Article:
If the chemistry in the article is a little perplexing to you, here is all you need to know to this point. In the past a fairly accurate measure of iso-alpha acids was developed — the CCD method. However, this method was very time consuming. Later, a “quick and dirty” method — using spectrophotometry and correlated to the CCD method — was developed, and this method is still used today.
Fresh versus aged hops
Now we need to take a step back and look at the beer that was being measured then, versus what is being measured today. For most of the twentieth century, hops were low alpha acid aroma varieties, and they were transported and stored with only moderate refrigeration. In addition, hops were typically anywhere from 6 to 20 months old at the time of use. An aroma hop that has been stored for 18 months at 40 °F (4 °C) will have lost about 50% of its original alpha acid content. Hop beta acids are being oxidized meanwhile, and those oxidation products (called hulupones) are bitter, perhaps as much as iso-alpha, but the quality of the bitterness is different.
Several hop aging studies have been conducted over the years and all have demonstrated the loss of alpha acids to oxidation over time. M. Ono, et. al., (ASBC Journal 45-02, 1987) compared two batches of beer brewed with fresh versus aged European aroma variety hop pellets. The bitterness of the two beers was found to be very different. The fresh-hopped beer measured 22 IBUs (standard method) with 23.5 ppm of iso-alpha as determined by HPLC. The aged-pellet hop beer was made with hops stored for one year at 50 °F (10 °C) in a punctured oxygen-barrier bag. This beer also measured 22 IBUs by the standard method, but HPLC showed that it only had 3.6 ppm of iso-alpha acids.
The flavor of the two beers was evaluated by an experienced five member tasting panel, and found to be quite different. The beer brewed with aged hops “tasted markedly less bitter, exhibited less sharp bitterness, and showed a more strongly oxidized hoppy and less fragrant hoppy aroma” than the fresh-hopped beer. But, the aged hop bitterness was not perceived as being more astringent. All five panelists preferred the fresh hopped beer flavor, however.
That study illustrates two important points. First, that the standard international UV spectroscopy method for IBUs does not measure the actual concentration of iso-alpha acid, it measures the absorption at a specific wavelength of light of a group of compounds that are chemically similar to iso-alpha. Secondly, in the spectrophotometric method, compounds other than iso-alpha acids contribute to the measured IBU number — and this can yield similar IBU values in beers brewed with fresh or aged hops, despite differences in perceived bitterness. The other compounds that contribute to IBU in the spectrophotometric method include bitter oxidized beta acids, decomposition products of alpha and beta acids (which are not bitter) and some hop polyphenols (which are thought to be bitter), like xanthohumol.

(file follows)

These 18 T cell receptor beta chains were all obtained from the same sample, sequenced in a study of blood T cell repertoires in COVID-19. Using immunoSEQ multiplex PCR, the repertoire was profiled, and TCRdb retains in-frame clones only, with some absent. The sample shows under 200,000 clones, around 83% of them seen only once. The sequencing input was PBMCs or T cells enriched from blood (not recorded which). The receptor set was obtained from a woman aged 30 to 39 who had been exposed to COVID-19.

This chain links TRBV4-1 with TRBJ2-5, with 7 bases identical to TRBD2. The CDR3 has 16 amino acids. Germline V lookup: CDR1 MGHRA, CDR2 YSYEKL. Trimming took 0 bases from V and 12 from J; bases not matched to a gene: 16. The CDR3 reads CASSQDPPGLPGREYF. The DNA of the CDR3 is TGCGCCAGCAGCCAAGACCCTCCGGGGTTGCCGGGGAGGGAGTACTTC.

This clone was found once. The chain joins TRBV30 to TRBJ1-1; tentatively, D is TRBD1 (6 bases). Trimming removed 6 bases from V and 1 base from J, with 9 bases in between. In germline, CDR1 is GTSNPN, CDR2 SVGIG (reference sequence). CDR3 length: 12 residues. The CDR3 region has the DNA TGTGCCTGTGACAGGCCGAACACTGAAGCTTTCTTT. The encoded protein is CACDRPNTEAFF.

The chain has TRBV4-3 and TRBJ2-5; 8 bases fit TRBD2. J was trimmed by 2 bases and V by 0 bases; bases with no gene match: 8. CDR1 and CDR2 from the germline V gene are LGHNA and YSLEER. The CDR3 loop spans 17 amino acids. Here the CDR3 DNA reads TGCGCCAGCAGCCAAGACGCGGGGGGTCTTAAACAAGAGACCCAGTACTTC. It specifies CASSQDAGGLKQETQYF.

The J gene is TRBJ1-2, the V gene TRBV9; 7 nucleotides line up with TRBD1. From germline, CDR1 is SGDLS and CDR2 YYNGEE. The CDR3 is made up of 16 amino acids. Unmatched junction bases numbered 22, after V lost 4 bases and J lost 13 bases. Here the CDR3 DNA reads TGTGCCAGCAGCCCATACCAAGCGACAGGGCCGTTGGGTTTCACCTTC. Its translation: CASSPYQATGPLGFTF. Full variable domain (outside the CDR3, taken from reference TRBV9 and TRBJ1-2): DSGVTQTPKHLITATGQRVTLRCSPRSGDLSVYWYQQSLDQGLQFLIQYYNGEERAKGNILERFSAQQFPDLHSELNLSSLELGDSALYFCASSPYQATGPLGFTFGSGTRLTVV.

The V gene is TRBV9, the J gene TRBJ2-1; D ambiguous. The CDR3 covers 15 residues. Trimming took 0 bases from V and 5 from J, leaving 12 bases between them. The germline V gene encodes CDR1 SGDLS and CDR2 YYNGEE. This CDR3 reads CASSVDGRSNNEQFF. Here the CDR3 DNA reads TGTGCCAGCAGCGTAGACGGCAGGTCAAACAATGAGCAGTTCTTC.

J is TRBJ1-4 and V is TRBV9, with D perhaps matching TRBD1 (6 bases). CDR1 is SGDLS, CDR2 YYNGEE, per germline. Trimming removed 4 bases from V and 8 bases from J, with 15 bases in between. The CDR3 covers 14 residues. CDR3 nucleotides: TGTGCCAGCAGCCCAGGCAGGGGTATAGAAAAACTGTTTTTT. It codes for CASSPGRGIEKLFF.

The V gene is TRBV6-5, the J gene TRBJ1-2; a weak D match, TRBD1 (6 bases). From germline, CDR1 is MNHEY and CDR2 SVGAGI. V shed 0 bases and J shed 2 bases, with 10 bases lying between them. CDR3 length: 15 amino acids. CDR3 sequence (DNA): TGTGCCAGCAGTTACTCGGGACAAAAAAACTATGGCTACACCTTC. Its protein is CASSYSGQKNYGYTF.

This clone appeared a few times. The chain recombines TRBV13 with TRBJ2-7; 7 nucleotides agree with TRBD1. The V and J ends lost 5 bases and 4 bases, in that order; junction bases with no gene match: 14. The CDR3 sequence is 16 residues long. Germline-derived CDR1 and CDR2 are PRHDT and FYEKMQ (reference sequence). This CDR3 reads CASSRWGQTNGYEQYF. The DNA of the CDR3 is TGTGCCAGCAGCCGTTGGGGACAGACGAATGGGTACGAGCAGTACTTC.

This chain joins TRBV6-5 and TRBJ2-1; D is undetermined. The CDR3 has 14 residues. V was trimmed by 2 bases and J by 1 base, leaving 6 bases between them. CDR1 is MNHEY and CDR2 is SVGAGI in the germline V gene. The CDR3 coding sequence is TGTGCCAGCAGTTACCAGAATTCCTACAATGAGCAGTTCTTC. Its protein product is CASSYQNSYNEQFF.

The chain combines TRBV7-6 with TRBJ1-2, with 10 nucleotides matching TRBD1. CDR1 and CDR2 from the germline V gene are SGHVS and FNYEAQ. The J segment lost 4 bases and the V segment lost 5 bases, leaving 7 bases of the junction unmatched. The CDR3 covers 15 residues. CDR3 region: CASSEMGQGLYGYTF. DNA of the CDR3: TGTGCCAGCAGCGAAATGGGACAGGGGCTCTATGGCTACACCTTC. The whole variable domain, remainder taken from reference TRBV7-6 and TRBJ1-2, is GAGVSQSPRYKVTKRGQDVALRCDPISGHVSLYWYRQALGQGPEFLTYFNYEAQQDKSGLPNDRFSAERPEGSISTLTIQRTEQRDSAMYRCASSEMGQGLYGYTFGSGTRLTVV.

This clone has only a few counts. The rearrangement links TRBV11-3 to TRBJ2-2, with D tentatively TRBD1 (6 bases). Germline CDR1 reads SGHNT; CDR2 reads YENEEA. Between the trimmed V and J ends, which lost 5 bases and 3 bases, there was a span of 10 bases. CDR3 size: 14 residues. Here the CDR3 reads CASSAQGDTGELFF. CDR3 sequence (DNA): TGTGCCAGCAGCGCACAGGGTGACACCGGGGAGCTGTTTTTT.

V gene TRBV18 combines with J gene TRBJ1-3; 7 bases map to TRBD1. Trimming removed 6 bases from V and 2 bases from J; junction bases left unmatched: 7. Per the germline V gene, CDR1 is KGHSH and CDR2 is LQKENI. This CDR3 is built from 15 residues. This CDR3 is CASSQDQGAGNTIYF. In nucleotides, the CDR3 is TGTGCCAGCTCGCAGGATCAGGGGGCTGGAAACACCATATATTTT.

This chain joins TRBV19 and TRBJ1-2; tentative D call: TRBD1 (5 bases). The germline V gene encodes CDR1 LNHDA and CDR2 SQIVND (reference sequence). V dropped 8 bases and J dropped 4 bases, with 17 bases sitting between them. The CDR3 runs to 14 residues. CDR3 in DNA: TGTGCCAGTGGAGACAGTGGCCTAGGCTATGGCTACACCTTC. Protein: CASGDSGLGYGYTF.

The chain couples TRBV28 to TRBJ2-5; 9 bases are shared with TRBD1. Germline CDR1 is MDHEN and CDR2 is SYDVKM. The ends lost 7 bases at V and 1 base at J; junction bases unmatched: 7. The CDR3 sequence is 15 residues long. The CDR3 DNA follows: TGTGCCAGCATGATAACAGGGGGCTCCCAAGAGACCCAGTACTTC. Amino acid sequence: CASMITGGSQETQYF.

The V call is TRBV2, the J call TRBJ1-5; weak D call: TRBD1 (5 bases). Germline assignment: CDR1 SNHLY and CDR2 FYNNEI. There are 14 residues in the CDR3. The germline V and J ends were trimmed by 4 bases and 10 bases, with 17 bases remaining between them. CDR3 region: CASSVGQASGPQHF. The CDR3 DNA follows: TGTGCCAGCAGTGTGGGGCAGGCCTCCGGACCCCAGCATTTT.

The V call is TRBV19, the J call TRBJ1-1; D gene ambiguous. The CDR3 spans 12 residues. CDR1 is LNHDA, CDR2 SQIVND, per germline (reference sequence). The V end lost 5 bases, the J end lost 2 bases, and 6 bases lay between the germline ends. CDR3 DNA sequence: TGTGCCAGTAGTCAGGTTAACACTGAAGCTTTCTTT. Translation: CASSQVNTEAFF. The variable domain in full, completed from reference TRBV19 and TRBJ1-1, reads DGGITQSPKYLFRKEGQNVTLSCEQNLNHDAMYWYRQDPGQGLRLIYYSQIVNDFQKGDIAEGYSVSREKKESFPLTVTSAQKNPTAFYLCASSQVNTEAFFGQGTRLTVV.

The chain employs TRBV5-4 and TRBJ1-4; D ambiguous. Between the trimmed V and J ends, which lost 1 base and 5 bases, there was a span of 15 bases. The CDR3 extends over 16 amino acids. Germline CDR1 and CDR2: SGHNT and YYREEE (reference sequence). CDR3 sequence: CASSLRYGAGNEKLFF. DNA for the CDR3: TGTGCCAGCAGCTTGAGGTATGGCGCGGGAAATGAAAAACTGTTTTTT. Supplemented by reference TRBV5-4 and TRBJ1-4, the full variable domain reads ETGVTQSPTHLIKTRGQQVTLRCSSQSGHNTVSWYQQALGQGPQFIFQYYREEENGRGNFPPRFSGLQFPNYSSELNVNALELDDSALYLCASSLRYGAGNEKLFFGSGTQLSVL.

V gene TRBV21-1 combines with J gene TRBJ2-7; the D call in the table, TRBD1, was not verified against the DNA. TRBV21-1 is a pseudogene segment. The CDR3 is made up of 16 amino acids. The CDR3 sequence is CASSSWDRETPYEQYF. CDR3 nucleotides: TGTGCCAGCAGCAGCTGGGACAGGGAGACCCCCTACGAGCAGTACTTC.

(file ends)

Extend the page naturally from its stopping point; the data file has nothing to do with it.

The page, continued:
Homebrews and IBUs
So what does this mean, practically, to homebrewers? Do we need to change the way we formulate our recipes? The results of the Ono study really tell us all we need to know. When fresh hops are used, the HPLC, spectrophotometric method and tasting panel were all basically in agreement. When aged hops were used, the HPLC and tasting panel indicated that the beer was less bitter, but the spectrophotometric method returned a level of bitterness similar to that of the fresh-hopped beer. However, unless you are brewing with aged hops and measuring your IBUs using the standard method, this shouldn’t affect your brewday practices.
When we calculate IBUs with our brewing software, we input the amount of alpha acid that is going into the kettle, as well as the boil time and wort gravity. The software then outputs a number that is an estimation of the concentration of retained iso-alpha acids in the beer. If we use fresh hops — and have estimated our hop utilization accurately — our calculated IBU values should be tolerably close to IBUs as measured by either lab method (although this would need to be confirmed with lab testing). Keep in mind, though, that overall utilization involves more than isomerization of alpha acids in the kettle. Alpha and iso-alpha losses are known to occur throughout the brewing process, for example by being carried out of solution by adhering to break material, trub, yeast and vessel walls.
A complete model of beer bitterness would include not only iso-alpha acids, but other bitter compounds found in hops (fresh or aged) and beer. Likewise, a 100% percent reliable method of measurement would not be influenced by non-bitter substances. However, the “simple” method of IBU calculation based on the alpha acid content of our hops, boil time and wort gravity works well in practice and should yield a value in the ballpark of the IBU value that would be measured by the spectrophotometric method. We don’t need to develop a perfect model. We simply need to understand the basis of an IBU, and what it means as a target for our raw materials. We can then apply our skill and art as brewers to craft a good beer.
John Palmer is Brew Your Own’s “Advanced Brewing” columnist. The majority of the material for this article comes from the paper, “The International Bitterness Unit (IBU), its Creation and what it Measures,” by V. Peacock, Proceedings of the First International Symposium on Hop Flavor and Aroma, 2007 (in press). The author would like to thank Val Peacock of Anheuser-Busch, Tom Neilsen of Sierra Nevada, and Brad Sturgeon of Monmouth College for their help in understanding this material.